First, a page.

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Vives University College students learn about BESTMIX Formulation as a Service

by Bea Van Deynse
25 Jun 2018

Approximately 30 students at Vives University College are learning about BESTMIX feed formulation as part of their bachelor’s coursework in agro- and biotechnology.

In the main subject of agriculture, feed formulation is a regular subject, while in the main subject of agro-industry it is an elective.


Isabelle Degezelle, a lecturer in pig farming, agricultural management and feed formulation at Vives University College, uses BESTMIX feed formulation during her classes.

Isabelle Degezelle: “I’ve been using BESTMIX for about 9 years in my lessons now. It has been the cloud version since this year. The advantage here is that we no longer have to install the software individually on PCs, and that updates take place automatically. Moreover, it offers the possibility of continuous training. Students can practice in the package at any time, for example during their internship, and can keep their login once their degree programme has been completed. My intention is primarily to provide logical principles and have them adapt and optimise their formulas based on simulations and practice cases. Through BFA, in the near future I will also be giving this course to pig farmers and people who are starting out in the livestock feed sector.

Lynn Lesage, a 3rd year agricultural student: “Many of my fellow students come from the agricultural sector or have strong affinity with it. It is important to be able to make independent and well-founded decisions as regards livestock feed, and that’s why the lessons on feed formulation are so interesting. Based on the raw materials available or to be purchased you learn to calculate an optimal composition, taking all quality requirements into account. BESTMIX is a well-known software package in the livestock feed sector. Knowledge of this software will therefore also certainly be a plus when we are on the job market later on.

Vives UBEA_2403niversity College focuses strongly on practical education. From the first year, students choose their main subject, which means they immediately focus on their area of interest. During their studies students carry out three internships, and there are many close contacts with the field throughout the entire study period.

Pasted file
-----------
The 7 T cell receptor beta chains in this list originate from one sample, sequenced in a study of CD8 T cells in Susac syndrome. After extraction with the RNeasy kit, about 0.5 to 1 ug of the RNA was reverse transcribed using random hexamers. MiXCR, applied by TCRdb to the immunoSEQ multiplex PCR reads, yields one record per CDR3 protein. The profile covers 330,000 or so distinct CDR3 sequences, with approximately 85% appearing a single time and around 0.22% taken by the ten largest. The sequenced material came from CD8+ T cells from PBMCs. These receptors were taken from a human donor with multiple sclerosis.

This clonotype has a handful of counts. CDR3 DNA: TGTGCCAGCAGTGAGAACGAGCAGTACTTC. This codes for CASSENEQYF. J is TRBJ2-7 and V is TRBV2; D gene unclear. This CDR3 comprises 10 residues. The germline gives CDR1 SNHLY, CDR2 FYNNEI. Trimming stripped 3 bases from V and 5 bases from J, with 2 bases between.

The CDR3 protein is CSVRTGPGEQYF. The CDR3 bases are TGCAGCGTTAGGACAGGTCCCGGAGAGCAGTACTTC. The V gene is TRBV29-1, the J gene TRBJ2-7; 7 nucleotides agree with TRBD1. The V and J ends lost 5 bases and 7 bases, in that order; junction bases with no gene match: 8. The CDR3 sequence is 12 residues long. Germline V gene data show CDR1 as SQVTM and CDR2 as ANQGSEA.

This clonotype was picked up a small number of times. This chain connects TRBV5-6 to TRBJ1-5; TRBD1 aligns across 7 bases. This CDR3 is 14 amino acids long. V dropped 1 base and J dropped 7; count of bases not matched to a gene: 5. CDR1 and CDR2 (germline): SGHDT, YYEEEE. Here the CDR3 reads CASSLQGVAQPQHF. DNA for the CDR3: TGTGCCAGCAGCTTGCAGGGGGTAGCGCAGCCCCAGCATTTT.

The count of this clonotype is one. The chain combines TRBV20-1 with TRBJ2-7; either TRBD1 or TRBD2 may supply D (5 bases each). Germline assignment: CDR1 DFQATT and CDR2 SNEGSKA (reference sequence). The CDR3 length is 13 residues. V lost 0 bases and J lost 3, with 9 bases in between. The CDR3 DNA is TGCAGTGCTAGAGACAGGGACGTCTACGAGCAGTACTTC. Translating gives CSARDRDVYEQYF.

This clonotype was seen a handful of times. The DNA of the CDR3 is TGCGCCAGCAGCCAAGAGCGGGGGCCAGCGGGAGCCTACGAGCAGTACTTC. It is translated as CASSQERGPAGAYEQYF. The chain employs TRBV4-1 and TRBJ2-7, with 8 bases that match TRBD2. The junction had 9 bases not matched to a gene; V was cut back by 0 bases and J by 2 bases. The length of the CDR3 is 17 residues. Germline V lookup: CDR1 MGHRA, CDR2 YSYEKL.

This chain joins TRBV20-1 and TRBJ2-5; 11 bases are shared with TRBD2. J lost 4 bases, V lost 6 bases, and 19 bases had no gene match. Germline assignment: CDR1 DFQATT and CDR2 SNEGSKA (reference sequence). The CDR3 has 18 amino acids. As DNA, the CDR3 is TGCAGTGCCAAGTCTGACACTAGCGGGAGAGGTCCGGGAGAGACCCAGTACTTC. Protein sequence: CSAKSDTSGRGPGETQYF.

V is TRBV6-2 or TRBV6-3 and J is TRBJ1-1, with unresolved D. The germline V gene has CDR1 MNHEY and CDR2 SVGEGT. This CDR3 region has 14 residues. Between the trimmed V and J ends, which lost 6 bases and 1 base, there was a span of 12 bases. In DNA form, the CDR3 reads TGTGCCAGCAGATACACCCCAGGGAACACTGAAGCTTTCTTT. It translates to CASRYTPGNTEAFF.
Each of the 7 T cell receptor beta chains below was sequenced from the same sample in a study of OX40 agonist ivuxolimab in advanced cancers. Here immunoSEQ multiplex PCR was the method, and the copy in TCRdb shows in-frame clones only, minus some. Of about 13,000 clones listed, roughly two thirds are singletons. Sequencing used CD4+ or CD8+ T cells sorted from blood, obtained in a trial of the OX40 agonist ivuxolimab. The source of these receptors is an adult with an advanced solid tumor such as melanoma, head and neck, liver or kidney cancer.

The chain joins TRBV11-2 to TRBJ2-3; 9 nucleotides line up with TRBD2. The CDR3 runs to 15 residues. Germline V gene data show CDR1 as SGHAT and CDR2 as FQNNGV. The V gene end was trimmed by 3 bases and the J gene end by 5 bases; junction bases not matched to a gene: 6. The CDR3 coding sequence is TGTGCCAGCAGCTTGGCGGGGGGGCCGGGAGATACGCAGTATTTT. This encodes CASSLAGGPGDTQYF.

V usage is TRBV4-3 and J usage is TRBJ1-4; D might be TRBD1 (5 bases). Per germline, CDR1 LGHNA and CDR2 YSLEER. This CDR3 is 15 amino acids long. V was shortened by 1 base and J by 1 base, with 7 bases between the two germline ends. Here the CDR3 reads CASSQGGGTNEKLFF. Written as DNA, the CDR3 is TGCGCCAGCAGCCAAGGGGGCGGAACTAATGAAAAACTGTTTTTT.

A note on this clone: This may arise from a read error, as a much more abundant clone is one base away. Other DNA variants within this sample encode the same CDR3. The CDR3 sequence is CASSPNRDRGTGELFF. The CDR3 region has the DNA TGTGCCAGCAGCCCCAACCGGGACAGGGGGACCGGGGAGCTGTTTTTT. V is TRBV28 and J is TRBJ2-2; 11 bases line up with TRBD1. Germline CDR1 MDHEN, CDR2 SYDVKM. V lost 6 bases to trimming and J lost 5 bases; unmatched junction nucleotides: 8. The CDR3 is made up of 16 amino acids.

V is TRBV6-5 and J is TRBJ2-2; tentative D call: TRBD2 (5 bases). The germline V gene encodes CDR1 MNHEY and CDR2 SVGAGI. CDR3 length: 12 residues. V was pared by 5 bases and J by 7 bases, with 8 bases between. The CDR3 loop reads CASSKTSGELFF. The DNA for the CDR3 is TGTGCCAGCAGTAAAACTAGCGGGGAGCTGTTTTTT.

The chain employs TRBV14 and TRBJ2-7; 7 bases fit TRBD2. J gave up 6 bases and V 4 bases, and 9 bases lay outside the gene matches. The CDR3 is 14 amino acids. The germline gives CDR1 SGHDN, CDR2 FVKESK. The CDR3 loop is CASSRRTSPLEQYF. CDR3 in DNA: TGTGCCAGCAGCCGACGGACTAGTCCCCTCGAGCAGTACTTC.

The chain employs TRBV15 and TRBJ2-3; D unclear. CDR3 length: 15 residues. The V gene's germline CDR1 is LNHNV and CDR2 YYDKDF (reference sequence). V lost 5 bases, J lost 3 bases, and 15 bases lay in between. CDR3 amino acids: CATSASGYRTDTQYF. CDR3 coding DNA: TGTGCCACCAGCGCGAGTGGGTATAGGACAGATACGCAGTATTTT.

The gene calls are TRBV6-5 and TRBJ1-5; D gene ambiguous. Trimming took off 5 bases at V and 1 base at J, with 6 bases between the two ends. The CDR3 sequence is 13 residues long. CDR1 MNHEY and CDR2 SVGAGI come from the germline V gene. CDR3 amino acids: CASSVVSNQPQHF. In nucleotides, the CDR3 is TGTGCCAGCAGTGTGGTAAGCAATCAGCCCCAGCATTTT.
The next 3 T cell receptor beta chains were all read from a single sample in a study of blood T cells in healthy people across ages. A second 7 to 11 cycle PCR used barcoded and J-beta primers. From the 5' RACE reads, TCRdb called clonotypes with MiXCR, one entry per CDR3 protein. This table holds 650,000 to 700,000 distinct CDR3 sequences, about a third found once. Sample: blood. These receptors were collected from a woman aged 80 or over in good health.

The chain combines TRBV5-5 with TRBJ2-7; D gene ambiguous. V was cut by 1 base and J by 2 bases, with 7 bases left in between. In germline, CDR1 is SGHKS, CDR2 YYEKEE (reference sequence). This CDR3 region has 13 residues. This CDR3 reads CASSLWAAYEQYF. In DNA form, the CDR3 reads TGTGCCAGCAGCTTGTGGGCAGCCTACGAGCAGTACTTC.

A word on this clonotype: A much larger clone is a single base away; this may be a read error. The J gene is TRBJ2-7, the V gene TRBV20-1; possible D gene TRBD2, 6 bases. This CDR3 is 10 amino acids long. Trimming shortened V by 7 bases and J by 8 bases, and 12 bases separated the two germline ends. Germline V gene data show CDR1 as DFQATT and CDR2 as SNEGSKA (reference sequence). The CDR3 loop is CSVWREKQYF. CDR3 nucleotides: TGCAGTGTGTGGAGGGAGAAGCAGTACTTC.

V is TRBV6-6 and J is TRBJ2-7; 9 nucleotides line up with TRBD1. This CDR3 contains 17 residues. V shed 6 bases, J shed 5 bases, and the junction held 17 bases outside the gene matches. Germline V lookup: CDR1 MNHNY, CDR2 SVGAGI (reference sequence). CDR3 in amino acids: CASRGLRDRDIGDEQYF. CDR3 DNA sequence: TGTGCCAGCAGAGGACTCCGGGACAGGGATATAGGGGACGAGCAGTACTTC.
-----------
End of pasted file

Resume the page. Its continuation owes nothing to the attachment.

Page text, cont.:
Isabelle Degezelle: “The greatest strength of attending Vives is that everything is very practice-oriented. For example, Vives does not use a research stable, as is the case with many other educational institutions, and instead we go with the students to visit farmers and livestock breeders on their premises. One day a week for an entire year there is exploration in the field, in accordance with the chosen specialisation. For example, agricultural students go look at machines while agro-industry students visit facilities in the vegetable processing industry. We also use student companies whereby groups of 5 students set up a small business. In this way, at bachelor level they learn all the relevant economic principles and so are optimally prepared for the labour market.

More about Isabelle Degezelle: After graduating with a bachelor’s degree in agro- and biotechnology, Isabelle also earned a master’s degree in life sciences, animal and vegetable production. She is now a lecturer in pig farming, agricultural management and feed formulation at Vives, the largest University College in West Flanders. She also coordinates internships and bachelor’s examinations. As her parents have a mixed farm, Isabelle continues to be in touch with the practical side of things every day. This combination of academic knowledge and practical experience makes her a valued teacher among her students. Furthermore, 20% of her time is devoted to agricultural research. For example, she is involved in a project on health monitoring for meat pigs based on noise-detection technology. This is a KU Leuven spin-off for which sound is monitored at around 10 companies. In the case of increased coughing frequency an alarm is triggered, meaning that an outbreak of a cough-related illness can be detected up to 12 days earlier than would otherwise be the case.

You can find out more about Isabelle Degezelle’s projects here: